I'm an adult who was a difficult child. Medicated with Prozac at 5 yo for ODD/anxiety. My experience and advice. AMA.


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Hi all, I wanted to share my own experiences as a formerly difficult child with the hope that my perspective may help others through their parenting challenges. I'm 32 now and overall happy and healthy but growing up I was a horrific nightmare to deal with. From a very young age I had little to no control over my emotions and actions and was incredibly destructive. I had massive tantrums and would regularly enter into extreme angry rages where I would hit people and things with absolutely no regard for my surroundings. I recall smashing valuable household objects, hitting my parents, urinating on the floor and I distinctly recall being unable to control myself - I would want to create chaos and I actually could not stop it. I actually hated the feeling but it overwhelmed me.

When I was 5 I was taken to a psychiatrist where I was diagnosed with ODD and anxiety. I was prescribed Prozac and while my parents were somewhat resistant, they were out of other options. The Prozac worked incredibly well and gave me back control of my life and emotions. I remained on Prozac until I was an adult and weaned off under the supervision of a doctor. I now have the coping tools required to manage things and do well of medication, but growing up I don't think I would have survived without the Prozac. I did take fairly significant dosages (60mg by age 12) but it was required. Every time we tried to lower the Prozac, my horrible behavior came back. I did not have significant side effects as a child and suffer no long term side effects now.

I am glad I was treated properly and one key piece of advice I would have for parents is that medication can be essential. Early intervention and proper medication allowed me to live a normal life. I do wish my parents did a better job getting me access to therapy and I wish we were better at talking about emotions in my family. I would encourage anyone with a difficult child to try to do your best to understand the way they are feeling and provide emotional support. Simply encouraging your child to speak about the way they are feeling is a good idea. My parents essentially just relied on the Prozac and it worked, but as a result of the way they raised me, I do still have some emotional difficulties that require therapy.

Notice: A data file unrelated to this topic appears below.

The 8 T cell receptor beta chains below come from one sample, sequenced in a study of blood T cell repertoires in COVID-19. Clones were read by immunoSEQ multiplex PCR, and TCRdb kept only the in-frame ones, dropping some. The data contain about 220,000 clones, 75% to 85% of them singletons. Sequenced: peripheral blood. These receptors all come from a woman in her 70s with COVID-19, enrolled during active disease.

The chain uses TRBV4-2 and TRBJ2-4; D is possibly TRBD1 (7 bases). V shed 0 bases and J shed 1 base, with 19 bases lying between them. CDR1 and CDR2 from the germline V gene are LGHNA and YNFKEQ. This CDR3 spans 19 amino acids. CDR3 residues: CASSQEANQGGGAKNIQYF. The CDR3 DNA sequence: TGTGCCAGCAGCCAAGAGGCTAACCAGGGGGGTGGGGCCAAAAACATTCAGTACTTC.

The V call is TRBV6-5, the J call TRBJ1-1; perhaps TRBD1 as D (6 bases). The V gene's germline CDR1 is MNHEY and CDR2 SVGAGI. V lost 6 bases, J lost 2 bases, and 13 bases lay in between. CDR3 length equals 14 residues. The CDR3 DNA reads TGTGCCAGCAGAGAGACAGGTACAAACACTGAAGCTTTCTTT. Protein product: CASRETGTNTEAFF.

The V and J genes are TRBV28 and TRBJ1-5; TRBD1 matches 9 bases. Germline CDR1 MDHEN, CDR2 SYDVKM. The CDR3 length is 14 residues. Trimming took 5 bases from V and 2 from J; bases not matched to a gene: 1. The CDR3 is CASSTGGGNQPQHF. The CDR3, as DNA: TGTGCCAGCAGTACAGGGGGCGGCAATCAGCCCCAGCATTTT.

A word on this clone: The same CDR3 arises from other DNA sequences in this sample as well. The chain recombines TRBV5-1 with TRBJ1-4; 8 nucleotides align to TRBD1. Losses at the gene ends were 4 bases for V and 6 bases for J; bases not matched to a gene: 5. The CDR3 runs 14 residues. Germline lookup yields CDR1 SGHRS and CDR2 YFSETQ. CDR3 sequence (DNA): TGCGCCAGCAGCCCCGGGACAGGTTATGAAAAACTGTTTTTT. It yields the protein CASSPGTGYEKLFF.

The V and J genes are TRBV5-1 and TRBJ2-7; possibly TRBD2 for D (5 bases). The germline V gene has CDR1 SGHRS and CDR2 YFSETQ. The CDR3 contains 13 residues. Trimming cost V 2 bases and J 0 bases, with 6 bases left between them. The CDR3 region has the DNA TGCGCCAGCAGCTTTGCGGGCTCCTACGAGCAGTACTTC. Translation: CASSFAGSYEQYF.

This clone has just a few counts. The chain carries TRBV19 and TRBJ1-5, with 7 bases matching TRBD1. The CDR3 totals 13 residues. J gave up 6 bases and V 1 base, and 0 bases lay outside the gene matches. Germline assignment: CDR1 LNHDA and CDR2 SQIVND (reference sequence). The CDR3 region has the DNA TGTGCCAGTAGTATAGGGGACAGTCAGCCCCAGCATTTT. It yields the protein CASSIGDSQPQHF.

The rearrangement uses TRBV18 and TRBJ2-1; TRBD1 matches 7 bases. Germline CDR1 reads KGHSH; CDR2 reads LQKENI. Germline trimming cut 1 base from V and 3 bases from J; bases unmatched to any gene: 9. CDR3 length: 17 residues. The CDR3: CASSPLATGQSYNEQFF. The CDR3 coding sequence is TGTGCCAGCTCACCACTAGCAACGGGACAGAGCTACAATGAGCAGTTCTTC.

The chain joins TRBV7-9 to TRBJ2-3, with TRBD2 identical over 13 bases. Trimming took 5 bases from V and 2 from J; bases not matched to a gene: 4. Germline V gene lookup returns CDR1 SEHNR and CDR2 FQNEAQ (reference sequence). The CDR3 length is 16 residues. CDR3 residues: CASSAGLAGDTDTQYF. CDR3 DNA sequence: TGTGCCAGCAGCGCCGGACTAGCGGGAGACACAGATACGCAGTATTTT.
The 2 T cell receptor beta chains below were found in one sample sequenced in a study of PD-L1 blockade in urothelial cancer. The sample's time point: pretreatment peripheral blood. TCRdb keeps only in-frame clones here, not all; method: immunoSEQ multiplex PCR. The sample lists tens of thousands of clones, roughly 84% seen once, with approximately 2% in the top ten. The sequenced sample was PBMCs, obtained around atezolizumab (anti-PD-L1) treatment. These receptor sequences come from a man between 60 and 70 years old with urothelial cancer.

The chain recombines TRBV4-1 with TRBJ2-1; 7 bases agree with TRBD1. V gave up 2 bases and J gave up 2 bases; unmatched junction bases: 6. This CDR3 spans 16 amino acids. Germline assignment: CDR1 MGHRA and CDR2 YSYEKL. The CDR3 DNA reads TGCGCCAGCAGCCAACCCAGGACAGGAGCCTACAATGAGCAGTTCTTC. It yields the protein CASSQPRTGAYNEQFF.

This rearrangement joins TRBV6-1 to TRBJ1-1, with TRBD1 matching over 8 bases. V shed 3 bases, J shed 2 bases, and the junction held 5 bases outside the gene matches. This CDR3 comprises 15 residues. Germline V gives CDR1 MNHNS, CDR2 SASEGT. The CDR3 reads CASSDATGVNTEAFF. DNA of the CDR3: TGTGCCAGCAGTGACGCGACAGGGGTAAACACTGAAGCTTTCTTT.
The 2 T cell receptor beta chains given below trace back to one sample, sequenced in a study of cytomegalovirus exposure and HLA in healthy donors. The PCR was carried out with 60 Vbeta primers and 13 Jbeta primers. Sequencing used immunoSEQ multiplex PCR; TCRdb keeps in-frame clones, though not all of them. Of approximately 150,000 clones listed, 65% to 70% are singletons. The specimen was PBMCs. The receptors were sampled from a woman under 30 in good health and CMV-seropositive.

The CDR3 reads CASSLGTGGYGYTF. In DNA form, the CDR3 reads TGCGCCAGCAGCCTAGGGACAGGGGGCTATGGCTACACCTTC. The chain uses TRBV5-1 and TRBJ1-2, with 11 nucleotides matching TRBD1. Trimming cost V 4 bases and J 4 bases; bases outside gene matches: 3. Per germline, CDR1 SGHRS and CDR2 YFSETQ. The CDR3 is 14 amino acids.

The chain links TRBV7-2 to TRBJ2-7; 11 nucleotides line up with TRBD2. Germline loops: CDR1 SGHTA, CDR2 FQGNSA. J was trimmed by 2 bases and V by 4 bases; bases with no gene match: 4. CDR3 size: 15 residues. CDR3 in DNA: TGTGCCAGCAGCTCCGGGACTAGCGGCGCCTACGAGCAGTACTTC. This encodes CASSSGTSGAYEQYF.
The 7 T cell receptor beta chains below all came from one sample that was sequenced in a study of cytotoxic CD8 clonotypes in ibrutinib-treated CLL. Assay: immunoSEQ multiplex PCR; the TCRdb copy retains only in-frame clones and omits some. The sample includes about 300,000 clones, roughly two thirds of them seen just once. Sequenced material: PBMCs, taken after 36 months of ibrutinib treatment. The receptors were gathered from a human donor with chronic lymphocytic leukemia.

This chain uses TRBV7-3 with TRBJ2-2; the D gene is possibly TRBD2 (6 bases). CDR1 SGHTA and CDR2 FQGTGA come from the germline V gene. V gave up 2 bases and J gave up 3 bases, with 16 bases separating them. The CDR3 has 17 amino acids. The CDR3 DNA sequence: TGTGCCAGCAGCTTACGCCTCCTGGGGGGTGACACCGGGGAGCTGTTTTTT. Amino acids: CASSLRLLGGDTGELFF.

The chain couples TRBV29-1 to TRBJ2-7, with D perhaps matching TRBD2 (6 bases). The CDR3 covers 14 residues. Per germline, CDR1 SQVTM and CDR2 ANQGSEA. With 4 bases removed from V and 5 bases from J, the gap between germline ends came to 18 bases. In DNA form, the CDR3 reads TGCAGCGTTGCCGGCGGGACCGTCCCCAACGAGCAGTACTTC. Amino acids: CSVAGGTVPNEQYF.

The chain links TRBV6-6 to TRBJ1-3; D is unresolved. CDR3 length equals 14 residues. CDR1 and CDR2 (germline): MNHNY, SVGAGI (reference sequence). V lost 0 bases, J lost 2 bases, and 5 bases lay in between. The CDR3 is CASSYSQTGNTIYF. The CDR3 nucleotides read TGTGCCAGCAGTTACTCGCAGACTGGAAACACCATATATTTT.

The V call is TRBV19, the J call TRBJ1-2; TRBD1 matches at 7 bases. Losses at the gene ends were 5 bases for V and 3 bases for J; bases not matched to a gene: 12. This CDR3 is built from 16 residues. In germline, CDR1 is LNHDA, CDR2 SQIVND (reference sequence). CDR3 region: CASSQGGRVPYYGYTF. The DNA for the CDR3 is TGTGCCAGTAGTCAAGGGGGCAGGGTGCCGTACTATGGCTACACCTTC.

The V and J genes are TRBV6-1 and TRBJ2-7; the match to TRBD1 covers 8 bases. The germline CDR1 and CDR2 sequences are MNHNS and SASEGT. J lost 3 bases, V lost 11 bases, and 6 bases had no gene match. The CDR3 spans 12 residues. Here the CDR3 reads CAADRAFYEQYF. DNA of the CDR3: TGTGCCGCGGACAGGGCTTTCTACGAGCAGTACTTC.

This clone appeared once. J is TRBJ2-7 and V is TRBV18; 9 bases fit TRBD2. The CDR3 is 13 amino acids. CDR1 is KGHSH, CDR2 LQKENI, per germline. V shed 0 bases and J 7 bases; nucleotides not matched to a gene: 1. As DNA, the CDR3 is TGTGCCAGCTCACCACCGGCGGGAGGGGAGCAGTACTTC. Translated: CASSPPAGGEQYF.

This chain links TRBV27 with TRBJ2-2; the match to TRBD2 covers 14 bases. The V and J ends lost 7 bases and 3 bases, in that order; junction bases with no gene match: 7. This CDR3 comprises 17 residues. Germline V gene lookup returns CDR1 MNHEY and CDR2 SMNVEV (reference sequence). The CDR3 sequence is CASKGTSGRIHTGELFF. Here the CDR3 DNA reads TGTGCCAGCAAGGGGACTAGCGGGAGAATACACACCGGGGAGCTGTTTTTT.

Please feel free to ask my anything - I'm happy to answer any questions!


Hello and thank you so much for sharing your story! It surely must give the parents of difficult children hope that their child is not necessarily destined for a fraught, peaceless existence. As a lower elementary teacher, this helps me on a professional level also. It is always a major stressor for me........worrying about how my 'difficult kids' are going to make it in the world, beating myself up because I don't know how to help them.

My own stepson was the prince of tantrums until around age 5. He was always very sensitive but bloomed into a boisterous, happy little boy. Everything seemed fine on the surface and then he got into some pretty significant marijuana use in his mid to late teens and ended up with a mental illness diagnosis.

I am so glad that your parents were proactive in finding you help. It sounds as though, thankfully, they hit on the right treatment for you pretty early on. Sometimes parents, like many on this forum, try everything known to man to try and help their kids and find that either nothing works, or that they can't find the right help. I am so so glad to hear a success story!

God bless xxx


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Mirabelle, I am glad to hear my story offered some positivity and hope. I think you highlighted something which was pretty crucial to my long-term success which was early intervention and proactive treatment from the right experts. I do think that in my case if I wasn't properly medicated at a young age things could have spiraled out of control to the point of no return. A key part in this, which I think I can be very challenging for many parents is getting access to the resources who can help manage things. I was fortunate to see a highly specialized child psychiatrist which allowed proper diagnoses and medication management. I think many times difficult children don't have access to this and end up getting incorrect diagnoses or incorrect medications which just make things worse. You certainly sound like you do everything you can to help support your "difficult kids" but please remember there's only so much you can do!

I've also had a few people reach out to me privately regarding my experience with Prozac so I thought I'd elaborate on that a bit further. Obviously, none of this is medical advice and you should always follow the guidance of whoever is managing treatment. But I can certainly say that for me, it was a miracle medication and it turned me from a destructive and angry child into someone who excelled at school and socially. I know there are some who disagree with medications, particularly in heavier dosages (yes 60mg for a 12 year old is a lot) but for me I think it was necessary and the benefits outweighed the risks. Neither my parents nor the doctor necessarily wanted to rely on medication and it was regularly evaluated, however without an adequate amount of Prozac I would break into angry rages. I definitely needed this medication.